The following is a great quote on sola gratia (grace alone) by none-other than our own ;-), Myk Habets; and how this looks within the ‘Evangelical Calvinist’ framework. (This will be the weekend post, then).
Torrance is critical of Roman Catholics, certain evangelicals, and liberals alike, who, in direct antitheses to a Reformed doctrine of election, rest salvation upon our own personal or existential decision. The Arminian error is not in subscribing to universal atonement but in subscribing to universal redemption based upon an erroneous reading of 2 Cor 2:15. Free-will is nothing other than self-will and it is the self which is enslaved to sin, therefore no human truly has free-will; therefore, salvation must be by grace alone. A vivid picture of this is provided when Torrance turns to the story of Zacchaeus found in Luke 19:1-10. Interested in Christ but wanting to retain his freedom to stay aloof from him, Zacchaeus, short in stature, hides in a tree to observe Jesus from a safe distance. But Jesus invades his space and announces his decision to lodge in Zacchaeus’s house and tells him to make haste and come down. ‘Then the astonishing thing happened,’ Torrance notes, ‘this man who did not have it in him to change his heart, who was not free to rid himself of his own selfish will, found himself free to make a decision for Christ, because Christ has already made a decision on his behalf. This is what Torrance sees as the heart of the Gospel — that the Son of God has come into the far country to men and women enchained in their self-will and crushed by sin, in order to take that burden wholly upon himself and to give an account of it to God.
This view is contrasted to that of the Arminians who, in Torrance’s opinion, throws people back upon themselves for their ultimate salvation, something he considers ‘unevangelical.’ The Gospel is preached in this unevangelical way when it is announced that Christ died and rose again for sinners if they would accept this for themselves. Torrance considers this a repetition of the subtle legalist twist to the Gospel which worried St Paul so much in the Epistle to the Galatians. ‘To preach the Gospel in that conditional or legalist way has the effect of telling poor sinners that in the last resort the responsibility for their salvation is taken off the shoulders of the Lamb of God and placed upon them — but in that case they feel they will never be saved.’ In contrast Torrance proposes the following as an example of how the Gospel is preached in an evangelical way:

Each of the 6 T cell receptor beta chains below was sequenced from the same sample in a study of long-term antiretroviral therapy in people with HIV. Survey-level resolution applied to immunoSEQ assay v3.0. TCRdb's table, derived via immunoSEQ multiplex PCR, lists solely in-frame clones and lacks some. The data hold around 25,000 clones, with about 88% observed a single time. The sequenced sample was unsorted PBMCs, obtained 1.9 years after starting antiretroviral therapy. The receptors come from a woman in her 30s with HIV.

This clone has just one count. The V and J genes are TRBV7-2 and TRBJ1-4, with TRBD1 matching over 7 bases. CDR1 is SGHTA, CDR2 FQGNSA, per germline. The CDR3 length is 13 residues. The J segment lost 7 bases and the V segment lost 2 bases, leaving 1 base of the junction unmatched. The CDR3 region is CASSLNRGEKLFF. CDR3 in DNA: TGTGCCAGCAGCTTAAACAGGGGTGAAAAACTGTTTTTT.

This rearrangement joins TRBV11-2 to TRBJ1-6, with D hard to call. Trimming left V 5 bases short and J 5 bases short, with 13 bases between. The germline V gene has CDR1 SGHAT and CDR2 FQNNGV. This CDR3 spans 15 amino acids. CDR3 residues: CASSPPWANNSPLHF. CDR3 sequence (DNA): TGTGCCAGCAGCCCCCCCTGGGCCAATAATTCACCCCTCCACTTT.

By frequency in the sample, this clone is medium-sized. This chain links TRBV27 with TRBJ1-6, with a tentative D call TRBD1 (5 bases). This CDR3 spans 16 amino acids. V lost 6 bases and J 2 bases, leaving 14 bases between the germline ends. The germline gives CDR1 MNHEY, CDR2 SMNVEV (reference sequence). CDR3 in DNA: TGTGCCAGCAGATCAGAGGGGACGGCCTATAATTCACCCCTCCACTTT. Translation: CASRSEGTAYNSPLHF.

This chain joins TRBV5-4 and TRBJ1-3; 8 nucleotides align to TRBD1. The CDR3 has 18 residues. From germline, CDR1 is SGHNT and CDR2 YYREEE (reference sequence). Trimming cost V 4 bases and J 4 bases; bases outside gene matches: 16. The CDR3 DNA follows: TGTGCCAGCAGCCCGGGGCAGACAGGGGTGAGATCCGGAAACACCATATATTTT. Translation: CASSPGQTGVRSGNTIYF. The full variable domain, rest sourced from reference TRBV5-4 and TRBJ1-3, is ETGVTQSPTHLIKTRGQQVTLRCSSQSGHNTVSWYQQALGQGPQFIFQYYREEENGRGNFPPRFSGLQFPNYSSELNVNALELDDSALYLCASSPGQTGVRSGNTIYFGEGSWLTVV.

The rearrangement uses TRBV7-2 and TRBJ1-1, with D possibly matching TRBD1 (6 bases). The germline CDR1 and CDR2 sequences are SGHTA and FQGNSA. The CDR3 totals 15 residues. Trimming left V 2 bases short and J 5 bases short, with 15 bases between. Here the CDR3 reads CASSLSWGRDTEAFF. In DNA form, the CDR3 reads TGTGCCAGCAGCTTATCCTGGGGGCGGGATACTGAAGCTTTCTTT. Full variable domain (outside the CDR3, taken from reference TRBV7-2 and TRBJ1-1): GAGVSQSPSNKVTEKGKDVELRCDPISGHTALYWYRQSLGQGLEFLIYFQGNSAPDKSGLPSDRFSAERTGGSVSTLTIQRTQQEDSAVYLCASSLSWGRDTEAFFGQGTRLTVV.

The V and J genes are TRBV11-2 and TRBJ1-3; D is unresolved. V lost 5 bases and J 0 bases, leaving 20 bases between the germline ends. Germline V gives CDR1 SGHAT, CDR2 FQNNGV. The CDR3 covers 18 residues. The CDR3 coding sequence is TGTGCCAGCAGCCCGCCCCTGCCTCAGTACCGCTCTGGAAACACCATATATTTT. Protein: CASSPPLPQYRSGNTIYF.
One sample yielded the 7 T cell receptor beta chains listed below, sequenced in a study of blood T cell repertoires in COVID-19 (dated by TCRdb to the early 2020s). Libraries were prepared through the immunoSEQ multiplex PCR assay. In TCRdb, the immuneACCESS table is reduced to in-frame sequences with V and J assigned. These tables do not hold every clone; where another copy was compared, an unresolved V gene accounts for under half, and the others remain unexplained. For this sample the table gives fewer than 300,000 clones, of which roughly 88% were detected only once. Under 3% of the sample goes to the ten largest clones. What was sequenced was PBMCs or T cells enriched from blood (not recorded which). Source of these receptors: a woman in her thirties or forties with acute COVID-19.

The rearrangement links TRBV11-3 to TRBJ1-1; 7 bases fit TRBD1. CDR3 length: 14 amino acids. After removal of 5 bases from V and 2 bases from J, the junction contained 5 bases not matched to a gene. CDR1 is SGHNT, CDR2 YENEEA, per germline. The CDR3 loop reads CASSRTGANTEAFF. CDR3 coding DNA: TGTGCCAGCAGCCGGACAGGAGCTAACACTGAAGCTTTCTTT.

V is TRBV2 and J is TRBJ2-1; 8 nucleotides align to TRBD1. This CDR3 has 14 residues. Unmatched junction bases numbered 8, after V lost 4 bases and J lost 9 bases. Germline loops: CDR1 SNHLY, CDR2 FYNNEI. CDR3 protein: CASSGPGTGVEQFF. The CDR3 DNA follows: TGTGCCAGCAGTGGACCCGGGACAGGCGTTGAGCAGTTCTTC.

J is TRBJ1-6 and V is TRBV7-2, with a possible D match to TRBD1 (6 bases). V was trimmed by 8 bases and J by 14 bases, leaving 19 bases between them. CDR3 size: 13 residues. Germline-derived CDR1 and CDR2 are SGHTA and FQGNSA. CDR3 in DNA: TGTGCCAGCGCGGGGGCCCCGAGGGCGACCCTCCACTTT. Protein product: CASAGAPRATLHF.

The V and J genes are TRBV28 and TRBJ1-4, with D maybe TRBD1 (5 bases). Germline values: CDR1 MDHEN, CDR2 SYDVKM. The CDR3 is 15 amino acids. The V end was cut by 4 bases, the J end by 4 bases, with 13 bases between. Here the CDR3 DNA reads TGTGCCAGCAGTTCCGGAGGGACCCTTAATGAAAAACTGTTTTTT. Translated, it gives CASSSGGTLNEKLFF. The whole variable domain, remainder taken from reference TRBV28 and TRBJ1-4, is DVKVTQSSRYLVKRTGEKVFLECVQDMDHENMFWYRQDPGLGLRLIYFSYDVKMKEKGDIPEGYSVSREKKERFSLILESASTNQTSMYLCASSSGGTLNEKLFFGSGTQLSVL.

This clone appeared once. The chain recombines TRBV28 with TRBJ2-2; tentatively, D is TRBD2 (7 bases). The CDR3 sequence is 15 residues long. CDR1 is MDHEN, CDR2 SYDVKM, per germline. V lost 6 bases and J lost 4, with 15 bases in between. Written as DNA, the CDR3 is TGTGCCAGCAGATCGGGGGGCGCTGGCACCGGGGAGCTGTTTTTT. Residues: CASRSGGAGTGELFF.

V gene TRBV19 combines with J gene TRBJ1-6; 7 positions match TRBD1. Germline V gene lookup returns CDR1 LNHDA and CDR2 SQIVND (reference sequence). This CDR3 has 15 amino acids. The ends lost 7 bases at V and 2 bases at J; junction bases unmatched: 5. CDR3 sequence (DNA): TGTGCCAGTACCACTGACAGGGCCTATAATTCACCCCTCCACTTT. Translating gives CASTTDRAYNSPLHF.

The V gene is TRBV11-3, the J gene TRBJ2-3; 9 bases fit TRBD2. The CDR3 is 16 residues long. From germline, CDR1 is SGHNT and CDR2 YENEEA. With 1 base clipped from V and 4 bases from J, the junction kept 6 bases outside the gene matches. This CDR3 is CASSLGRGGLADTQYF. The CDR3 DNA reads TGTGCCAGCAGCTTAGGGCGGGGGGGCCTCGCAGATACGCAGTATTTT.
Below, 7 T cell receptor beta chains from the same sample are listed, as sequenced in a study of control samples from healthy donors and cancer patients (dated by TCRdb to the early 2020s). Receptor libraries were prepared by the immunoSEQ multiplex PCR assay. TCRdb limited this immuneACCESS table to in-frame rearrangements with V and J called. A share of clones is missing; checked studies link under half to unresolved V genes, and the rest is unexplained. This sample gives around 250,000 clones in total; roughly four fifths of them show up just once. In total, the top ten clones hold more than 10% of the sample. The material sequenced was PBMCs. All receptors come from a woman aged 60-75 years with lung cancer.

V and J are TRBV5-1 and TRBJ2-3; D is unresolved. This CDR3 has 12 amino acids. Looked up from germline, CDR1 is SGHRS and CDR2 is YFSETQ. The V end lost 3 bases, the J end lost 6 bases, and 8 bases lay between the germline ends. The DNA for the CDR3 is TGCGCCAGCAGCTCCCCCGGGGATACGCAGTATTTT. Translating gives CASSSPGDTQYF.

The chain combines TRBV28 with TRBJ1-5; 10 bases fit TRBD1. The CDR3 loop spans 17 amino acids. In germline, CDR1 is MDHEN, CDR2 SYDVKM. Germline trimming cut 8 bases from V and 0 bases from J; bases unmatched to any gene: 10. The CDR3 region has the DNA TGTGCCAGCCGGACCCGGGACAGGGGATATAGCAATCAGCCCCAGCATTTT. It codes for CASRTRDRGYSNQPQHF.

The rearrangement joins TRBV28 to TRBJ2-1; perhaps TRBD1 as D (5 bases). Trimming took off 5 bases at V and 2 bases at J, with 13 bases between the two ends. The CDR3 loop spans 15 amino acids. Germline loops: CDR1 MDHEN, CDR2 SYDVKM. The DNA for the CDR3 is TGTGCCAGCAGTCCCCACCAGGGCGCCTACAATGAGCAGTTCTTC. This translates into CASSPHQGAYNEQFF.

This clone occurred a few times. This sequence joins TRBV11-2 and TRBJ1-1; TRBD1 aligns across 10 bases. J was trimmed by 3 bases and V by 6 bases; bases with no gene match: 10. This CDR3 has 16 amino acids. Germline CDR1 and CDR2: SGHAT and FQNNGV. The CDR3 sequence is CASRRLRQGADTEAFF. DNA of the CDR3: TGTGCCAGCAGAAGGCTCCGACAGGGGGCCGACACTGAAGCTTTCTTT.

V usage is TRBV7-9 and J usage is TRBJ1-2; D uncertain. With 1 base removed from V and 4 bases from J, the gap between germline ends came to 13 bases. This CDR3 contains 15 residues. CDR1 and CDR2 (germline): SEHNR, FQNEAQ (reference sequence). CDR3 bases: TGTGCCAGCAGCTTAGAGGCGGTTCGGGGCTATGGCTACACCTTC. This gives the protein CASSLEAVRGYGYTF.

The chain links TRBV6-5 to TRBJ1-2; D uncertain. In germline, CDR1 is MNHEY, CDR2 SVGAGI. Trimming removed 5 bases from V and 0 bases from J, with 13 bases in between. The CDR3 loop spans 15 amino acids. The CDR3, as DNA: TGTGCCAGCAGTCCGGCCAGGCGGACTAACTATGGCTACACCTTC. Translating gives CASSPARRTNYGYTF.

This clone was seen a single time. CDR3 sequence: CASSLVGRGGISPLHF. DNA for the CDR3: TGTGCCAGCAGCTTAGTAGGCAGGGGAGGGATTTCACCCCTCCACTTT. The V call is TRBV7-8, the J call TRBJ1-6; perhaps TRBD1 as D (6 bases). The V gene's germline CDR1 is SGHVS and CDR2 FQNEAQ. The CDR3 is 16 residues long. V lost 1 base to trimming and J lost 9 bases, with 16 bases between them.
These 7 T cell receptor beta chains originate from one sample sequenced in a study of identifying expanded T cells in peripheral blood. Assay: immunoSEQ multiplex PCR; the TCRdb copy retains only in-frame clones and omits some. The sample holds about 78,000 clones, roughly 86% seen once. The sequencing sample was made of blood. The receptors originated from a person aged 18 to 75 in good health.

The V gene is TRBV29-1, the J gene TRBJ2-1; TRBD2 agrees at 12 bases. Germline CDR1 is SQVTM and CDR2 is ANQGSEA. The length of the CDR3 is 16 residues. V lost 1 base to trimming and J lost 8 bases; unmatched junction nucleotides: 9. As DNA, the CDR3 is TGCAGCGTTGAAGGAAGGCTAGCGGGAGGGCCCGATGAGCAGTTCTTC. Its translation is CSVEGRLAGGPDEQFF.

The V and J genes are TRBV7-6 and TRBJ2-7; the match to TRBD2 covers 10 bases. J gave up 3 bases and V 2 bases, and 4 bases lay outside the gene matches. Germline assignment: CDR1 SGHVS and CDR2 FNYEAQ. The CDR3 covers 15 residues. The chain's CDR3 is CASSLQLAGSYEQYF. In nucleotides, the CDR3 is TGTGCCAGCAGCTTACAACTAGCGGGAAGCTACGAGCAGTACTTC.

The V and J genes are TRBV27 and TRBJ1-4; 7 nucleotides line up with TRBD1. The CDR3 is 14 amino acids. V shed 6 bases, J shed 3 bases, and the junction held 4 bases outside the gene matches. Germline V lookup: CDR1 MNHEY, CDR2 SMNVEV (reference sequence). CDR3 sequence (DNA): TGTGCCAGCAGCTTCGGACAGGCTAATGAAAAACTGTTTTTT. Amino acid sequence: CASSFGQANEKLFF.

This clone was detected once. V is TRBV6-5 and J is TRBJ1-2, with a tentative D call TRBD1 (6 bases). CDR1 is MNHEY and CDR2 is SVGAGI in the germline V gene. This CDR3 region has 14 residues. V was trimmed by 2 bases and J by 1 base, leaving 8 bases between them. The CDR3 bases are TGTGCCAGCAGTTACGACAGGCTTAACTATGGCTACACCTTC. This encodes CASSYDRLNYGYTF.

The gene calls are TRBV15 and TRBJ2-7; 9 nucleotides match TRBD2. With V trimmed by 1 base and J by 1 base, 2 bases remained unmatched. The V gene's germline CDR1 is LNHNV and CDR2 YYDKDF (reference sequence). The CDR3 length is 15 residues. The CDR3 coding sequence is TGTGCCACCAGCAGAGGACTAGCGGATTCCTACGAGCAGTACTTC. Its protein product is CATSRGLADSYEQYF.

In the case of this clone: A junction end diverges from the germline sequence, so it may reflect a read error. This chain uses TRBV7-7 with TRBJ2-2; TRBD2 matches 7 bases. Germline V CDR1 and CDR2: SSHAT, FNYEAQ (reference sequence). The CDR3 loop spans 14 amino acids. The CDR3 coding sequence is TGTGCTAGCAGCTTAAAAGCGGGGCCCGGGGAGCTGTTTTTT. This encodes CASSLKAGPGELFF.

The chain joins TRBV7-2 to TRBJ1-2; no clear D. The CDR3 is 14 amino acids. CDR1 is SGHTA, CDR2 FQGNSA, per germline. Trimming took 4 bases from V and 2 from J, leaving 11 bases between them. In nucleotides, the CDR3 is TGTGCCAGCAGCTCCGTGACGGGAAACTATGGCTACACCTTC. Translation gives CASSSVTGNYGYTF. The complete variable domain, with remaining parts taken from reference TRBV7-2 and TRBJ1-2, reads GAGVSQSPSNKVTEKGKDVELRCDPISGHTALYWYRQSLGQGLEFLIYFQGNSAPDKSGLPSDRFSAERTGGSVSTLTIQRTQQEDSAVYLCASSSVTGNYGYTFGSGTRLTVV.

God loves you so utterly and completely that he has given himself for you in Jesus Christ his beloved Son, and has thereby pledged his very being as God for your salvation. In Jesus Christ God has actualised his unconditional love for you in your human nature in such a once for all way, that he cannot go back upon it without undoing the Incarnation and the Cross and thereby denying himself. Jesus Christ died for you precisely because you are sinful and utterly unworthy of him, and has thereby already made you his own before and apart from your ever believing in him. He has bound you to himself by his love in a way that he will never let you go, for even if you refuse him and damn yourself in hell his love will never cease. Therefore repent and believe in Jesus Christ as your Lord and Saviour.
Torrance’s presentation of the Gospel in such a way is instructive. The love of God is not in question, not even for the reprobate. All are elect in Christ as Christ died for all, thus universal pardon is announced in the free and gracious offer of salvation. And yet, two other things are equally clear; first, not all are saved. The sinner has the right and the ability to refuse the love of God and to damn themselves, no matter how impossible this may seem. While this will forever remain a mystery, it is nonetheless a reality. Second, the sinner does have to do something, namely, repent and believe. While faith is a gift, it must be responsive. This is why Torrance asserts one of his oft repeated phrases, ‘all of grace does not mean nothing of man, but the reverse.’ (Myk Habets, “The Doctrine of Election in Evangelical Calvinism: T. F. Torrance as a Case Study,” Irish Theological Quarterly 73  351-52).
A nice ‘Evangelical Calvinist’ synopsis of what ‘grace alone’ means; certainly we see TFT’s penchant for vicariousness at play here; and also we see how ‘grace alone’, for TFT, is personified in Jesus Christ. This is contrariwise to both the Federal Calvinist understanding (which thinks of grace in terms of a ‘quality’ or ‘substance’), as well as the Arminian understanding (which also thinks of grace in terms of ‘something’ we have from God, instead of ‘someone’).
I hope you find this helpful, especially those of you for whom this is your first time exposure to such thinking; I think the quote is pretty straightforward, if not (or even if it is), let me know what you think. Questions and comments, critique and candor are what posts like this are intended to provoke. So let it flow . . .